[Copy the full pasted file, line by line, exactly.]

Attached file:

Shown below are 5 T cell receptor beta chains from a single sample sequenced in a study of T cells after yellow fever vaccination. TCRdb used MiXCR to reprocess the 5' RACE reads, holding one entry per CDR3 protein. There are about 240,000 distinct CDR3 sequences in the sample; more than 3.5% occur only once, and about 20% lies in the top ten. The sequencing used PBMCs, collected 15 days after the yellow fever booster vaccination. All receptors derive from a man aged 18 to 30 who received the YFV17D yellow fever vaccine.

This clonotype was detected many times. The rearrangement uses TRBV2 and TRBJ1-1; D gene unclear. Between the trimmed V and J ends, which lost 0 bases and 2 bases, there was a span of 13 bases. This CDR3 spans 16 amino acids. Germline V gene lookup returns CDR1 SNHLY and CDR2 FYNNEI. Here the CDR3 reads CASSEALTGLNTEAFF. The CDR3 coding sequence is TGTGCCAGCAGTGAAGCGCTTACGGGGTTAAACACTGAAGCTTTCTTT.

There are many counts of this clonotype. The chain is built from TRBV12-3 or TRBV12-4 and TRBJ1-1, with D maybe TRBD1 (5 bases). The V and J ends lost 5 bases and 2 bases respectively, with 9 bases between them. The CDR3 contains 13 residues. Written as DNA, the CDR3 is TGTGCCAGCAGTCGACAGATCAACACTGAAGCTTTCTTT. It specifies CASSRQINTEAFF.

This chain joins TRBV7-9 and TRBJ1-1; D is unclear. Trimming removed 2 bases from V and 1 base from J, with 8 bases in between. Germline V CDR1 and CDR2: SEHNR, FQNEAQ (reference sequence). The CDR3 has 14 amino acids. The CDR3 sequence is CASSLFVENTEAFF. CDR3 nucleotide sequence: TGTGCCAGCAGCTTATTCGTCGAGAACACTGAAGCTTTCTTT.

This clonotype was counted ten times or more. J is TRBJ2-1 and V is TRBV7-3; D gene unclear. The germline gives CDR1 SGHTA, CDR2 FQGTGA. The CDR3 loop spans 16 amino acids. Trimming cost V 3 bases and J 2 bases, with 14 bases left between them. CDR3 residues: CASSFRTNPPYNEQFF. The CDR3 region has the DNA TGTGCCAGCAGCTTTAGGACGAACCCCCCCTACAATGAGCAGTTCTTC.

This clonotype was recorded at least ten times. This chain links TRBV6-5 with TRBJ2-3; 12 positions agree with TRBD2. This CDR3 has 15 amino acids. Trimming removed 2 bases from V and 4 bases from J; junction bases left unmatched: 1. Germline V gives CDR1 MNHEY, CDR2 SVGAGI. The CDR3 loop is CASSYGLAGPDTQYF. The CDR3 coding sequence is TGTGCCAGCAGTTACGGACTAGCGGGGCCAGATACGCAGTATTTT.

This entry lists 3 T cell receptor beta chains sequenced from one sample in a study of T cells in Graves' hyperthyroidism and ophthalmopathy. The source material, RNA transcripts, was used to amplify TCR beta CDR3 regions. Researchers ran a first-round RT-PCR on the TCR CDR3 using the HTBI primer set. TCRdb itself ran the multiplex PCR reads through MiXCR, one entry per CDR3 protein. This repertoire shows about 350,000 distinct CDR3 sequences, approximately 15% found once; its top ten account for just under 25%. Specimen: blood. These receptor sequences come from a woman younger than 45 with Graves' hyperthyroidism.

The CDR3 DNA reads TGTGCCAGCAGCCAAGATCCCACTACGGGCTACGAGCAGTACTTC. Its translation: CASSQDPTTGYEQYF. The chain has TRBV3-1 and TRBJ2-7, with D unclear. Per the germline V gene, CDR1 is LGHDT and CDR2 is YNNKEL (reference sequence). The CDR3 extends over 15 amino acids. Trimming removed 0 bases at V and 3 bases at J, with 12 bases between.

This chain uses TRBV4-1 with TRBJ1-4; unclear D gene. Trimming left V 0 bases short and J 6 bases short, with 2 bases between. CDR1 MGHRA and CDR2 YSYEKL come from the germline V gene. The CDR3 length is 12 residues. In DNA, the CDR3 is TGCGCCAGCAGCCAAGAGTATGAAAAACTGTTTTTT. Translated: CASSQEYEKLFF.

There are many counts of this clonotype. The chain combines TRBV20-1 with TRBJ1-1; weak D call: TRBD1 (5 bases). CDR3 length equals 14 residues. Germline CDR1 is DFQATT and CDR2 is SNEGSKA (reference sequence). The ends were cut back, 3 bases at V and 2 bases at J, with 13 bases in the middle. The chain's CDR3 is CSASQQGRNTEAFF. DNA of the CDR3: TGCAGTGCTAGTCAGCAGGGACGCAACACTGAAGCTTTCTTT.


Shown below are 5 T cell receptor beta chains from a single sample sequenced in a study of T cells after yellow fever vaccination. TCRdb used MiXCR to reprocess the 5' RACE reads, holding one entry per CDR3 protein. There are about 240,000 distinct CDR3 sequences in the sample; more than 3.5% occur only once, and about 20% lies in the top ten. The sequencing used PBMCs, collected 15 days after the yellow fever booster vaccination. All receptors derive from a man aged 18 to 30 who received the YFV17D yellow fever vaccine.

This clonotype was detected many times. The rearrangement uses TRBV2 and TRBJ1-1; D gene unclear. Between the trimmed V and J ends, which lost 0 bases and 2 bases, there was a span of 13 bases. This CDR3 spans 16 amino acids. Germline V gene lookup returns CDR1 SNHLY and CDR2 FYNNEI. Here the CDR3 reads CASSEALTGLNTEAFF. The CDR3 coding sequence is TGTGCCAGCAGTGAAGCGCTTACGGGGTTAAACACTGAAGCTTTCTTT.

There are many counts of this clonotype. The chain is built from TRBV12-3 or TRBV12-4 and TRBJ1-1, with D maybe TRBD1 (5 bases). The V and J ends lost 5 bases and 2 bases respectively, with 9 bases between them. The CDR3 contains 13 residues. Written as DNA, the CDR3 is TGTGCCAGCAGTCGACAGATCAACACTGAAGCTTTCTTT. It specifies CASSRQINTEAFF.

This chain joins TRBV7-9 and TRBJ1-1; D is unclear. Trimming removed 2 bases from V and 1 base from J, with 8 bases in between. Germline V CDR1 and CDR2: SEHNR, FQNEAQ (reference sequence). The CDR3 has 14 amino acids. The CDR3 sequence is CASSLFVENTEAFF. CDR3 nucleotide sequence: TGTGCCAGCAGCTTATTCGTCGAGAACACTGAAGCTTTCTTT.

This clonotype was counted ten times or more. J is TRBJ2-1 and V is TRBV7-3; D gene unclear. The germline gives CDR1 SGHTA, CDR2 FQGTGA. The CDR3 loop spans 16 amino acids. Trimming cost V 3 bases and J 2 bases, with 14 bases left between them. CDR3 residues: CASSFRTNPPYNEQFF. The CDR3 region has the DNA TGTGCCAGCAGCTTTAGGACGAACCCCCCCTACAATGAGCAGTTCTTC.

This clonotype was recorded at least ten times. This chain links TRBV6-5 with TRBJ2-3; 12 positions agree with TRBD2. This CDR3 has 15 amino acids. Trimming removed 2 bases from V and 4 bases from J; junction bases left unmatched: 1. Germline V gives CDR1 MNHEY, CDR2 SVGAGI. The CDR3 loop is CASSYGLAGPDTQYF. The CDR3 coding sequence is TGTGCCAGCAGTTACGGACTAGCGGGGCCAGATACGCAGTATTTT.

This entry lists 3 T cell receptor beta chains sequenced from one sample in a study of T cells in Graves' hyperthyroidism and ophthalmopathy. The source material, RNA transcripts, was used to amplify TCR beta CDR3 regions. Researchers ran a first-round RT-PCR on the TCR CDR3 using the HTBI primer set. TCRdb itself ran the multiplex PCR reads through MiXCR, one entry per CDR3 protein. This repertoire shows about 350,000 distinct CDR3 sequences, approximately 15% found once; its top ten account for just under 25%. Specimen: blood. These receptor sequences come from a woman younger than 45 with Graves' hyperthyroidism.

The CDR3 DNA reads TGTGCCAGCAGCCAAGATCCCACTACGGGCTACGAGCAGTACTTC. Its translation: CASSQDPTTGYEQYF. The chain has TRBV3-1 and TRBJ2-7, with D unclear. Per the germline V gene, CDR1 is LGHDT and CDR2 is YNNKEL (reference sequence). The CDR3 extends over 15 amino acids. Trimming removed 0 bases at V and 3 bases at J, with 12 bases between.

This chain uses TRBV4-1 with TRBJ1-4; unclear D gene. Trimming left V 0 bases short and J 6 bases short, with 2 bases between. CDR1 MGHRA and CDR2 YSYEKL come from the germline V gene. The CDR3 length is 12 residues. In DNA, the CDR3 is TGCGCCAGCAGCCAAGAGTATGAAAAACTGTTTTTT. Translated: CASSQEYEKLFF.

There are many counts of this clonotype. The chain combines TRBV20-1 with TRBJ1-1; weak D call: TRBD1 (5 bases). CDR3 length equals 14 residues. Germline CDR1 is DFQATT and CDR2 is SNEGSKA (reference sequence). The ends were cut back, 3 bases at V and 2 bases at J, with 13 bases in the middle. The chain's CDR3 is CSASQQGRNTEAFF. DNA of the CDR3: TGCAGTGCTAGTCAGCAGGGACGCAACACTGAAGCTTTCTTT.